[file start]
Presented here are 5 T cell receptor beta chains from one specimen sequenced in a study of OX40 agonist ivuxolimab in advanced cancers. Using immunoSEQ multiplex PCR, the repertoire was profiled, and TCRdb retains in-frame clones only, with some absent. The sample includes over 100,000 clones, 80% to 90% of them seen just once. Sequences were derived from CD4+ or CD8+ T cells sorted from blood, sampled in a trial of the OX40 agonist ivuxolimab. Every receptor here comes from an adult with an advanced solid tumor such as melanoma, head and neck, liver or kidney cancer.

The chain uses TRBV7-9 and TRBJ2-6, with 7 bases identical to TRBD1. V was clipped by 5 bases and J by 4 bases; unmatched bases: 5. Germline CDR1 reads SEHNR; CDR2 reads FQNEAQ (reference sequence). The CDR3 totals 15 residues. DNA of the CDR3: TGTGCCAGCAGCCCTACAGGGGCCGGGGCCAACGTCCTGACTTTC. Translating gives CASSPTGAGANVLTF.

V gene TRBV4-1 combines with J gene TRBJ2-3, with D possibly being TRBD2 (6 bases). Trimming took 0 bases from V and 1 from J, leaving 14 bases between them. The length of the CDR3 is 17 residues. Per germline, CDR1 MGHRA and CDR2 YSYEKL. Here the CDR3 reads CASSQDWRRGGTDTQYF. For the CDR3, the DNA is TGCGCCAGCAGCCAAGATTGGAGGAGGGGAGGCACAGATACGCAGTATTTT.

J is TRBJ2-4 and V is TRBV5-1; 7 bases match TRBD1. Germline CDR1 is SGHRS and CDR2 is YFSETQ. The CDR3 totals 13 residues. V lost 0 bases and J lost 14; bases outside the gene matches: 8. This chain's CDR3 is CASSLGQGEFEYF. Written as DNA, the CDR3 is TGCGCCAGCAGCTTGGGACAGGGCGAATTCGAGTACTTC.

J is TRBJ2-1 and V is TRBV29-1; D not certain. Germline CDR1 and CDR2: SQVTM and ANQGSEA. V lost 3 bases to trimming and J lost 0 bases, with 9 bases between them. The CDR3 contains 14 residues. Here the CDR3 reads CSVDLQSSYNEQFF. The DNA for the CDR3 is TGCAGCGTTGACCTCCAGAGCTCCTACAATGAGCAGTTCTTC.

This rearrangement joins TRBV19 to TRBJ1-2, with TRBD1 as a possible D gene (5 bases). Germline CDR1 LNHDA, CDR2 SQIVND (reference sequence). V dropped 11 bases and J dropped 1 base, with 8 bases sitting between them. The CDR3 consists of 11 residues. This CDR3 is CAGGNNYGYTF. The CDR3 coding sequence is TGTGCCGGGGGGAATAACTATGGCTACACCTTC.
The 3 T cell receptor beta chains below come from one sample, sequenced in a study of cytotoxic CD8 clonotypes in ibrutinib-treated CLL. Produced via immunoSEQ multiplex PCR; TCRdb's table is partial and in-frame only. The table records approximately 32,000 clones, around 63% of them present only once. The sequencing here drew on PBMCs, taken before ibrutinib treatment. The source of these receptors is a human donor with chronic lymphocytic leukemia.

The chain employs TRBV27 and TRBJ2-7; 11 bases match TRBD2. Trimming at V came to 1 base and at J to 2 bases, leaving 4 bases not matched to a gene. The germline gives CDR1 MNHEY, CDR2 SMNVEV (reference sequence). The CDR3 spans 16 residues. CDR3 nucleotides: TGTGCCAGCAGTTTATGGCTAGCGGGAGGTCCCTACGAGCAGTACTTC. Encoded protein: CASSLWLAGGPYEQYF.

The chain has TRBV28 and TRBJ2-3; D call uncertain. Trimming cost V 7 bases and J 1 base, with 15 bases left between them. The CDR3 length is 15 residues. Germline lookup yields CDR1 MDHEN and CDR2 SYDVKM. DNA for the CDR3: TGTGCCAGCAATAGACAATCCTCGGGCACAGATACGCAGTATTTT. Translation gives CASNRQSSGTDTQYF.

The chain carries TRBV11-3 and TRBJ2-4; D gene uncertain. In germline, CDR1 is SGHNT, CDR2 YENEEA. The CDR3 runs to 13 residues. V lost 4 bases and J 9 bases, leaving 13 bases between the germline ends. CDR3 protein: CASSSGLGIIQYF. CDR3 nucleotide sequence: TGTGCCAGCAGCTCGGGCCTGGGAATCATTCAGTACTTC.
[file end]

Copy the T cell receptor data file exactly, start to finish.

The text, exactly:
Presented here are 5 T cell receptor beta chains from one specimen sequenced in a study of OX40 agonist ivuxolimab in advanced cancers. Using immunoSEQ multiplex PCR, the repertoire was profiled, and TCRdb retains in-frame clones only, with some absent. The sample includes over 100,000 clones, 80% to 90% of them seen just once. Sequences were derived from CD4+ or CD8+ T cells sorted from blood, sampled in a trial of the OX40 agonist ivuxolimab. Every receptor here comes from an adult with an advanced solid tumor such as melanoma, head and neck, liver or kidney cancer.

The chain uses TRBV7-9 and TRBJ2-6, with 7 bases identical to TRBD1. V was clipped by 5 bases and J by 4 bases; unmatched bases: 5. Germline CDR1 reads SEHNR; CDR2 reads FQNEAQ (reference sequence). The CDR3 totals 15 residues. DNA of the CDR3: TGTGCCAGCAGCCCTACAGGGGCCGGGGCCAACGTCCTGACTTTC. Translating gives CASSPTGAGANVLTF.

V gene TRBV4-1 combines with J gene TRBJ2-3, with D possibly being TRBD2 (6 bases). Trimming took 0 bases from V and 1 from J, leaving 14 bases between them. The length of the CDR3 is 17 residues. Per germline, CDR1 MGHRA and CDR2 YSYEKL. Here the CDR3 reads CASSQDWRRGGTDTQYF. For the CDR3, the DNA is TGCGCCAGCAGCCAAGATTGGAGGAGGGGAGGCACAGATACGCAGTATTTT.

J is TRBJ2-4 and V is TRBV5-1; 7 bases match TRBD1. Germline CDR1 is SGHRS and CDR2 is YFSETQ. The CDR3 totals 13 residues. V lost 0 bases and J lost 14; bases outside the gene matches: 8. This chain's CDR3 is CASSLGQGEFEYF. Written as DNA, the CDR3 is TGCGCCAGCAGCTTGGGACAGGGCGAATTCGAGTACTTC.

J is TRBJ2-1 and V is TRBV29-1; D not certain. Germline CDR1 and CDR2: SQVTM and ANQGSEA. V lost 3 bases to trimming and J lost 0 bases, with 9 bases between them. The CDR3 contains 14 residues. Here the CDR3 reads CSVDLQSSYNEQFF. The DNA for the CDR3 is TGCAGCGTTGACCTCCAGAGCTCCTACAATGAGCAGTTCTTC.

This rearrangement joins TRBV19 to TRBJ1-2, with TRBD1 as a possible D gene (5 bases). Germline CDR1 LNHDA, CDR2 SQIVND (reference sequence). V dropped 11 bases and J dropped 1 base, with 8 bases sitting between them. The CDR3 consists of 11 residues. This CDR3 is CAGGNNYGYTF. The CDR3 coding sequence is TGTGCCGGGGGGAATAACTATGGCTACACCTTC.
The 3 T cell receptor beta chains below come from one sample, sequenced in a study of cytotoxic CD8 clonotypes in ibrutinib-treated CLL. Produced via immunoSEQ multiplex PCR; TCRdb's table is partial and in-frame only. The table records approximately 32,000 clones, around 63% of them present only once. The sequencing here drew on PBMCs, taken before ibrutinib treatment. The source of these receptors is a human donor with chronic lymphocytic leukemia.

The chain employs TRBV27 and TRBJ2-7; 11 bases match TRBD2. Trimming at V came to 1 base and at J to 2 bases, leaving 4 bases not matched to a gene. The germline gives CDR1 MNHEY, CDR2 SMNVEV (reference sequence). The CDR3 spans 16 residues. CDR3 nucleotides: TGTGCCAGCAGTTTATGGCTAGCGGGAGGTCCCTACGAGCAGTACTTC. Encoded protein: CASSLWLAGGPYEQYF.

The chain has TRBV28 and TRBJ2-3; D call uncertain. Trimming cost V 7 bases and J 1 base, with 15 bases left between them. The CDR3 length is 15 residues. Germline lookup yields CDR1 MDHEN and CDR2 SYDVKM. DNA for the CDR3: TGTGCCAGCAATAGACAATCCTCGGGCACAGATACGCAGTATTTT. Translation gives CASNRQSSGTDTQYF.

The chain carries TRBV11-3 and TRBJ2-4; D gene uncertain. In germline, CDR1 is SGHNT, CDR2 YENEEA. The CDR3 runs to 13 residues. V lost 4 bases and J 9 bases, leaving 13 bases between the germline ends. CDR3 protein: CASSSGLGIIQYF. CDR3 nucleotide sequence: TGTGCCAGCAGCTCGGGCCTGGGAATCATTCAGTACTTC.